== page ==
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Naked Truth with Carmen & Olivia
Naked Truth with Carmen & Olivia

Episode 12 · 1 year ago

Episode 12: I love you, PTSD

ABOUT THIS EPISODE

Join Olivia on her first solo episode where she talks to herself about her love story with PTSD - yes you read that right - her love story with PTSD! Find out how what her PTSD is like and her 3 top tips for learning to love it!

Follow us on social media on instagram @nakedtruthpod, Facebook facebook.com/nakedtruthpod and Twitter @nakedtruth_pod.

Read Olivia's article on Medium https://hello-olivia.medium.com.

Stay naked!

Hello and welcome to naked truth with Carmen and Olivia. Not Quite true today, because today it is just naked truth with Olivia. Unfortunately, Carmen can't be here today and also I've just, very last minute decided to pop on, so I've not even a chance to speak the hey, yeah, with this. She's okay with me doing this. So if you're listening to it, Carmen is okay with me doing it now. I know our podcast has become white sporaddict, but unfortunately, well, I mean fortunately, life is just got quite busy. Things have got in the way in terms of work and it's just really hard for us to the schedule time together, which is bad, but you know, it pays the bill, so sometimes you have to make those decisions. Unfortunately, we have both also suffered bereavements over the last few months and that would world be something we discussed on future episodes. It's certainly something I would be interested in talking about and by again, I can't speak for Carmen, but I just wanted to hop on today as I have recently published a medium article and also on my blog about my experience with PTSD and I also very recently two days ago, gave a speech about it at our postmaster's contest, which, yeah, I ended up winning, which means I now get to move on to the area contest next month. I have yet to decide whether I will be doing an improved version of the same speech or rewriting something entirely new, but you know, I've got loads of...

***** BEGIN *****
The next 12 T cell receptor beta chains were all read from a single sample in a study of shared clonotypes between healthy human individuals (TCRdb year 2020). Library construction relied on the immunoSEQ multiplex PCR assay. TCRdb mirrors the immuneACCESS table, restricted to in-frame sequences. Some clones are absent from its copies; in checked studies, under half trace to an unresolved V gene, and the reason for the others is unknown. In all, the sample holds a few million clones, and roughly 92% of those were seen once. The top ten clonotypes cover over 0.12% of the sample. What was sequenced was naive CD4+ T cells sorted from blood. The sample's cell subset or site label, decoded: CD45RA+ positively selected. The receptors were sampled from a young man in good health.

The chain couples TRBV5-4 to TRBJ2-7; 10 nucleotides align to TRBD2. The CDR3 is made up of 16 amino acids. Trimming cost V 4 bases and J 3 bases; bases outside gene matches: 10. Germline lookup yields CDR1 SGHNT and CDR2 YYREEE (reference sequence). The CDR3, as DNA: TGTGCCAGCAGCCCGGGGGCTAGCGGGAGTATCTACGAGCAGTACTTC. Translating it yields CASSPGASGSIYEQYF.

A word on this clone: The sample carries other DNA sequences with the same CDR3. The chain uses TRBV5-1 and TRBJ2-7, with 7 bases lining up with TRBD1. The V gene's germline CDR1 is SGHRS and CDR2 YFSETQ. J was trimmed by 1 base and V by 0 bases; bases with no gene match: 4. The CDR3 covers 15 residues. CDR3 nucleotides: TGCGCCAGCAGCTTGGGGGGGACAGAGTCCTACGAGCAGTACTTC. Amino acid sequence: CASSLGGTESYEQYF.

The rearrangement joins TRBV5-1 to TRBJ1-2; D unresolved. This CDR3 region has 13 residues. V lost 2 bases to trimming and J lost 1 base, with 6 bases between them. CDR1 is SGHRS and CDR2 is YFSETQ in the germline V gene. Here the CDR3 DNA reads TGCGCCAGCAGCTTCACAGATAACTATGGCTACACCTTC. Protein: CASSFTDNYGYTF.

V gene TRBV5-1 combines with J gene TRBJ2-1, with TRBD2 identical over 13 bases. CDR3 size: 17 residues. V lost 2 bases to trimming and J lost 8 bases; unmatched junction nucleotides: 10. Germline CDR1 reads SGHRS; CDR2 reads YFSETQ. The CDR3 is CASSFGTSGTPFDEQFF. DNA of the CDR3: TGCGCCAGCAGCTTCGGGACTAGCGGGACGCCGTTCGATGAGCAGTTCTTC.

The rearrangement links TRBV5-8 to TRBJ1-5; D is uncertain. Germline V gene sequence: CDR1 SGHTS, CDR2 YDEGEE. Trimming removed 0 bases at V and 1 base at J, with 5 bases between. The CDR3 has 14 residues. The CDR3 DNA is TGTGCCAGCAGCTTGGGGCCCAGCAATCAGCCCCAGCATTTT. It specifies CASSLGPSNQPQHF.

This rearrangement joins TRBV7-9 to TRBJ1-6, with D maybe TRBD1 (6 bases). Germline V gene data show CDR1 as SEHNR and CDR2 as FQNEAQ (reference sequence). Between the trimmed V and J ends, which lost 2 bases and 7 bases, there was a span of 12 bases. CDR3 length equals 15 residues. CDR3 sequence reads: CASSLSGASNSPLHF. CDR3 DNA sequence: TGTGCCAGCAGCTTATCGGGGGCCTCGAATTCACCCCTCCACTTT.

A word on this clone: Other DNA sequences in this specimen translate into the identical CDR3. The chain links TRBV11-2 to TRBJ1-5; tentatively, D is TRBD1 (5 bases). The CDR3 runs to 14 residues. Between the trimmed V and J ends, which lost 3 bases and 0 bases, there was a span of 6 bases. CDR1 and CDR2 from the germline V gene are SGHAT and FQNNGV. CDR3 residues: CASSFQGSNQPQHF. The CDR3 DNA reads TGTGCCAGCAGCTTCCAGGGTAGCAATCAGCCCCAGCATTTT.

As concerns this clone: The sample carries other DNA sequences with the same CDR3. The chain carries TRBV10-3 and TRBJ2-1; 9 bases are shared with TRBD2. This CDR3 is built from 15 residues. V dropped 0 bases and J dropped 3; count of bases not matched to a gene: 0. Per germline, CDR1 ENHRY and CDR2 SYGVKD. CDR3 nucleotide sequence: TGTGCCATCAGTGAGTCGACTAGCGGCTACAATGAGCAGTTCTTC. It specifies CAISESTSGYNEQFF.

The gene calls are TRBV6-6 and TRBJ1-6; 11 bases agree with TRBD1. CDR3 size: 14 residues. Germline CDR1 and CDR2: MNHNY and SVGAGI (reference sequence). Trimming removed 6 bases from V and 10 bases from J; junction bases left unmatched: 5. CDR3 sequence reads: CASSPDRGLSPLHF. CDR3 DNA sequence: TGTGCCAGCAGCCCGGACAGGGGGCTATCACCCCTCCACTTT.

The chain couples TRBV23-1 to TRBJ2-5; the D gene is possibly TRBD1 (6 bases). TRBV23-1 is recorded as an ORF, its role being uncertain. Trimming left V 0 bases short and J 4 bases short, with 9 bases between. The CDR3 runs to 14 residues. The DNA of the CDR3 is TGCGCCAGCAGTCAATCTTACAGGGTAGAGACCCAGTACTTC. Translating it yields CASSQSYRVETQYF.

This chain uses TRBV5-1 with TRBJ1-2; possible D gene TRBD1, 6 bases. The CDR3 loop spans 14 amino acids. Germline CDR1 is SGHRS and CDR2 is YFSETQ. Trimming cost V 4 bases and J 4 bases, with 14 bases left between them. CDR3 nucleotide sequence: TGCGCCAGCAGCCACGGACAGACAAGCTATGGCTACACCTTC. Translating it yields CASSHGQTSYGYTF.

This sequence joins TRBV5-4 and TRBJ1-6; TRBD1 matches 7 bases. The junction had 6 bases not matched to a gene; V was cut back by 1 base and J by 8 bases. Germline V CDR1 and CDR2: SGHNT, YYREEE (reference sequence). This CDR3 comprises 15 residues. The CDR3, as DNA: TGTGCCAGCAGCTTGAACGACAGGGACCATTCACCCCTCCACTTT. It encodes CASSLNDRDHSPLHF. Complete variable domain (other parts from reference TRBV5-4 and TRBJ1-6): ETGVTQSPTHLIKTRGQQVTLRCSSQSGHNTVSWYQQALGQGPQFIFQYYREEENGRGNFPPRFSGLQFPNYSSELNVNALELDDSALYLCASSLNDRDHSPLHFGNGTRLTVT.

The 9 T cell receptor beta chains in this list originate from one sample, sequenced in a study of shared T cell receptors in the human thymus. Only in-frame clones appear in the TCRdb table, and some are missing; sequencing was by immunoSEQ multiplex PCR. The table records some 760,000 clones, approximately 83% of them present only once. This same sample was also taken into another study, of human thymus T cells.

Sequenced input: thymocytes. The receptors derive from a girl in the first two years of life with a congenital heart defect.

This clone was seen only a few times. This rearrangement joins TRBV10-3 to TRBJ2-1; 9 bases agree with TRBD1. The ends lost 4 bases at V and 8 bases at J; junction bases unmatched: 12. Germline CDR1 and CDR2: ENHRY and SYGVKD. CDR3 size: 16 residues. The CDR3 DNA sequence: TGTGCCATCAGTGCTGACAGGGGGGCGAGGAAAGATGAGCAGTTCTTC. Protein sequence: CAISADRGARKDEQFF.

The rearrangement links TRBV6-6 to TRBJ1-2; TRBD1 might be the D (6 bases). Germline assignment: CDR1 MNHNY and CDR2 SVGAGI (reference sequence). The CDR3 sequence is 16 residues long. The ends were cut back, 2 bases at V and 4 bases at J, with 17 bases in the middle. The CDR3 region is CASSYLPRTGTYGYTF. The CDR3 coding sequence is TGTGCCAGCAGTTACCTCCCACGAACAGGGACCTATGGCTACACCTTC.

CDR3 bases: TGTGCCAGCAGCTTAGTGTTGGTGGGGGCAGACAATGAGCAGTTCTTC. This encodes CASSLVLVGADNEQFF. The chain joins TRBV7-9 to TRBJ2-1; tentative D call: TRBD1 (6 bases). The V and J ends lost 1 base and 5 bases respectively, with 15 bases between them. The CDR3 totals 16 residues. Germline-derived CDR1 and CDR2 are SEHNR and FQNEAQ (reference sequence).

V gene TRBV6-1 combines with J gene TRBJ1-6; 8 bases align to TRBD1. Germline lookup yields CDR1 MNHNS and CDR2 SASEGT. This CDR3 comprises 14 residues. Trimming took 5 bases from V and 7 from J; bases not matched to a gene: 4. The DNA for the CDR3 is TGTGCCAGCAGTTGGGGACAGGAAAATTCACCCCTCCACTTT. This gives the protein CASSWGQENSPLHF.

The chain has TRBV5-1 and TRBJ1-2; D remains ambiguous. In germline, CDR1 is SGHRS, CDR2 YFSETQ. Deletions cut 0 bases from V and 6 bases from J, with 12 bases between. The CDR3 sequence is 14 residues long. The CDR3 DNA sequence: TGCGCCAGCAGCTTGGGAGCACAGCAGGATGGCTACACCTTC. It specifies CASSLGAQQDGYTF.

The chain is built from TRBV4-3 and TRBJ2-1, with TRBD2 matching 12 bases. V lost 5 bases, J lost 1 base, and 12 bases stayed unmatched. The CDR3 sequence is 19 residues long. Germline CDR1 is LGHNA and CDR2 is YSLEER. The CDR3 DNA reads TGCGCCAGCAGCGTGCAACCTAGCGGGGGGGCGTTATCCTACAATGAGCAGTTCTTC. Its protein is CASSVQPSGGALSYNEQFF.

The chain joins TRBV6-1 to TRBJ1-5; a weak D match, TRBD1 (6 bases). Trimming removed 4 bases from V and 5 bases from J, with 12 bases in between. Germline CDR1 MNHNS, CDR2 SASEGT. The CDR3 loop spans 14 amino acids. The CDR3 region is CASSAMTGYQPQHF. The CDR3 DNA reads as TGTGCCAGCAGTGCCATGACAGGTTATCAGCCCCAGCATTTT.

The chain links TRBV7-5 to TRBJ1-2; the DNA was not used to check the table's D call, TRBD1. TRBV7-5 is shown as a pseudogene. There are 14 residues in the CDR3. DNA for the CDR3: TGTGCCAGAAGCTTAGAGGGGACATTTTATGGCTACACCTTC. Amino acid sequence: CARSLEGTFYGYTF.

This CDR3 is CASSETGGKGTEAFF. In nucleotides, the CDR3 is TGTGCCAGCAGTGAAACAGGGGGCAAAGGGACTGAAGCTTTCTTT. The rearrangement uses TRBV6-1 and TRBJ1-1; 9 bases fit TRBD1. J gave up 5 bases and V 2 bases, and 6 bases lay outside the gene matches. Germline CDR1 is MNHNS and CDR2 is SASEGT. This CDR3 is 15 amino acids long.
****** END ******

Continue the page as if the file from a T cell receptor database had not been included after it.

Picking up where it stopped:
...time for that. I've got a month. So I thought it would be useful to pop on here and just record an episode about what I was talking about in the article and in my speech. As I know, different people like to absorb different contents. Some people like reading, some people like listening, so I thought why not give you guys a little episode? So I don't think it would be as long as normal because I don't have another person to bounce ideas off and this has not been scripted. So I apologize for the amount of UMS and ours that there may well be. That I will get going with the article, which I will read out to you now, and I may well expand on it. So if you've already said the article or Thor my speech, I do apologize. A lot of it is going to be the same content again. Hopefully you will get something else out of it with me reading it myself. So the article is called a love story. I love you, PTSD. It's sentence you don't expect to hear or read. I love you, pdfd. It's true, I love it. It's been an important and life changing relationship within my life. I feel married to it, like it the path of me, and I will always be inextricably linked to it. I love it, but of course I haven't always felt like that. I didn't get to choose whether I wanted PTSD or not, and who would choose to have a mental health condition? But sometimes we just have to accept the hand we've been dealt. The how did I learn...